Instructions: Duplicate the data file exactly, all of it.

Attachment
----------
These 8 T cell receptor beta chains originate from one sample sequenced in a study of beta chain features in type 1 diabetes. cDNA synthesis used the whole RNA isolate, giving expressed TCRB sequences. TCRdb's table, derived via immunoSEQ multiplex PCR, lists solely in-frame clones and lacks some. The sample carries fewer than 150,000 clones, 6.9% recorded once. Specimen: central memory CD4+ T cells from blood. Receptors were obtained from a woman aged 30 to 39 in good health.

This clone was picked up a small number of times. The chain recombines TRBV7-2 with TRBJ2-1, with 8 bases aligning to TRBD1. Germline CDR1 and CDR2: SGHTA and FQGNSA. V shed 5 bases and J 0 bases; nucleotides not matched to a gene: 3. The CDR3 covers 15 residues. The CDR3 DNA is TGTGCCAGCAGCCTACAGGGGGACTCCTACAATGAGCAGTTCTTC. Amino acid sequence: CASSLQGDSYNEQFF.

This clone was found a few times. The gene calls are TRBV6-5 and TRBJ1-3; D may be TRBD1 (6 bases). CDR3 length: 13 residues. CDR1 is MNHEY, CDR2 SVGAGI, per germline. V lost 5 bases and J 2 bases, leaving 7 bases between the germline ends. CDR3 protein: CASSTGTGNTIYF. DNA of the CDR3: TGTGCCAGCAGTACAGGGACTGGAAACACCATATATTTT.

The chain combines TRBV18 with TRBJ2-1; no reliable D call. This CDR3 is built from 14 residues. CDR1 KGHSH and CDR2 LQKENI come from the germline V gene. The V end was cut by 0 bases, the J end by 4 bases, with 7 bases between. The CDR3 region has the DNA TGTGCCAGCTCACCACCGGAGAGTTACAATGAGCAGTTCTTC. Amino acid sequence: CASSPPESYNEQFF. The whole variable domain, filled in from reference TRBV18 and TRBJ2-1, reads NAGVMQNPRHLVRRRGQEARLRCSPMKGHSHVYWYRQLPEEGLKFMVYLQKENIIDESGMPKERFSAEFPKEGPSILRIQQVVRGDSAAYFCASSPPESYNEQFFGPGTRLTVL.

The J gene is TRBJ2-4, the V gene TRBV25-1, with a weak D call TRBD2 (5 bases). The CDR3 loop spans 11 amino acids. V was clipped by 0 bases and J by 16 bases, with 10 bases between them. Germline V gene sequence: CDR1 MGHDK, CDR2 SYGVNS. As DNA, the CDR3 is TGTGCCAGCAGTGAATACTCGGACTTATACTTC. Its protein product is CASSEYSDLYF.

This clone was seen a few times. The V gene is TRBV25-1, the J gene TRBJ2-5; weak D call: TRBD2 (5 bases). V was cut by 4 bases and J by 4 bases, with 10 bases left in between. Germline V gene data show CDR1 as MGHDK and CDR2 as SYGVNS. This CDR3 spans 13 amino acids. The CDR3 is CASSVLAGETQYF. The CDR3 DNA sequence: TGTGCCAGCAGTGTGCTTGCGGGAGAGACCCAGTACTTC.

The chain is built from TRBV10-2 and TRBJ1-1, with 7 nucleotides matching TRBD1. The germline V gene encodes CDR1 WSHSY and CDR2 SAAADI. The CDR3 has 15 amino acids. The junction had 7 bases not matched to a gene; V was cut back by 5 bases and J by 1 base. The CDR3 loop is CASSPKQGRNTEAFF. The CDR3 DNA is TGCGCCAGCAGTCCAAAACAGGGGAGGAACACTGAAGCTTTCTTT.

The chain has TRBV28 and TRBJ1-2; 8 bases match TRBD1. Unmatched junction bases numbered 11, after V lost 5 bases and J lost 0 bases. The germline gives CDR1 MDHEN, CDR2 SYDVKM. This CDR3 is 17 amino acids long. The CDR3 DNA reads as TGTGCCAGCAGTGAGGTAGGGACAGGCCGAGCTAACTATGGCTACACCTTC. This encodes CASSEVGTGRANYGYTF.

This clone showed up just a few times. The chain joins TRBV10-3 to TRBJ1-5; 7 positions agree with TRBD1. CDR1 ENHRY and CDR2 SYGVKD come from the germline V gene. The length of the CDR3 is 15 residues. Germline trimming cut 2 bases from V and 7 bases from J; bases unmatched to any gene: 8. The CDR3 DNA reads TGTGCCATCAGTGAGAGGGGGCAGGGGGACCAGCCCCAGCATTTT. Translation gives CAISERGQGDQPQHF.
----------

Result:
These 8 T cell receptor beta chains originate from one sample sequenced in a study of beta chain features in type 1 diabetes. cDNA synthesis used the whole RNA isolate, giving expressed TCRB sequences. TCRdb's table, derived via immunoSEQ multiplex PCR, lists solely in-frame clones and lacks some. The sample carries fewer than 150,000 clones, 6.9% recorded once. Specimen: central memory CD4+ T cells from blood. Receptors were obtained from a woman aged 30 to 39 in good health.

This clone was picked up a small number of times. The chain recombines TRBV7-2 with TRBJ2-1, with 8 bases aligning to TRBD1. Germline CDR1 and CDR2: SGHTA and FQGNSA. V shed 5 bases and J 0 bases; nucleotides not matched to a gene: 3. The CDR3 covers 15 residues. The CDR3 DNA is TGTGCCAGCAGCCTACAGGGGGACTCCTACAATGAGCAGTTCTTC. Amino acid sequence: CASSLQGDSYNEQFF.

This clone was found a few times. The gene calls are TRBV6-5 and TRBJ1-3; D may be TRBD1 (6 bases). CDR3 length: 13 residues. CDR1 is MNHEY, CDR2 SVGAGI, per germline. V lost 5 bases and J 2 bases, leaving 7 bases between the germline ends. CDR3 protein: CASSTGTGNTIYF. DNA of the CDR3: TGTGCCAGCAGTACAGGGACTGGAAACACCATATATTTT.

The chain combines TRBV18 with TRBJ2-1; no reliable D call. This CDR3 is built from 14 residues. CDR1 KGHSH and CDR2 LQKENI come from the germline V gene. The V end was cut by 0 bases, the J end by 4 bases, with 7 bases between. The CDR3 region has the DNA TGTGCCAGCTCACCACCGGAGAGTTACAATGAGCAGTTCTTC. Amino acid sequence: CASSPPESYNEQFF. The whole variable domain, filled in from reference TRBV18 and TRBJ2-1, reads NAGVMQNPRHLVRRRGQEARLRCSPMKGHSHVYWYRQLPEEGLKFMVYLQKENIIDESGMPKERFSAEFPKEGPSILRIQQVVRGDSAAYFCASSPPESYNEQFFGPGTRLTVL.

The J gene is TRBJ2-4, the V gene TRBV25-1, with a weak D call TRBD2 (5 bases). The CDR3 loop spans 11 amino acids. V was clipped by 0 bases and J by 16 bases, with 10 bases between them. Germline V gene sequence: CDR1 MGHDK, CDR2 SYGVNS. As DNA, the CDR3 is TGTGCCAGCAGTGAATACTCGGACTTATACTTC. Its protein product is CASSEYSDLYF.

This clone was seen a few times. The V gene is TRBV25-1, the J gene TRBJ2-5; weak D call: TRBD2 (5 bases). V was cut by 4 bases and J by 4 bases, with 10 bases left in between. Germline V gene data show CDR1 as MGHDK and CDR2 as SYGVNS. This CDR3 spans 13 amino acids. The CDR3 is CASSVLAGETQYF. The CDR3 DNA sequence: TGTGCCAGCAGTGTGCTTGCGGGAGAGACCCAGTACTTC.

The chain is built from TRBV10-2 and TRBJ1-1, with 7 nucleotides matching TRBD1. The germline V gene encodes CDR1 WSHSY and CDR2 SAAADI. The CDR3 has 15 amino acids. The junction had 7 bases not matched to a gene; V was cut back by 5 bases and J by 1 base. The CDR3 loop is CASSPKQGRNTEAFF. The CDR3 DNA is TGCGCCAGCAGTCCAAAACAGGGGAGGAACACTGAAGCTTTCTTT.

The chain has TRBV28 and TRBJ1-2; 8 bases match TRBD1. Unmatched junction bases numbered 11, after V lost 5 bases and J lost 0 bases. The germline gives CDR1 MDHEN, CDR2 SYDVKM. This CDR3 is 17 amino acids long. The CDR3 DNA reads as TGTGCCAGCAGTGAGGTAGGGACAGGCCGAGCTAACTATGGCTACACCTTC. This encodes CASSEVGTGRANYGYTF.

This clone showed up just a few times. The chain joins TRBV10-3 to TRBJ1-5; 7 positions agree with TRBD1. CDR1 ENHRY and CDR2 SYGVKD come from the germline V gene. The length of the CDR3 is 15 residues. Germline trimming cut 2 bases from V and 7 bases from J; bases unmatched to any gene: 8. The CDR3 DNA reads TGTGCCATCAGTGAGAGGGGGCAGGGGGACCAGCCCCAGCATTTT. Translation gives CAISERGQGDQPQHF.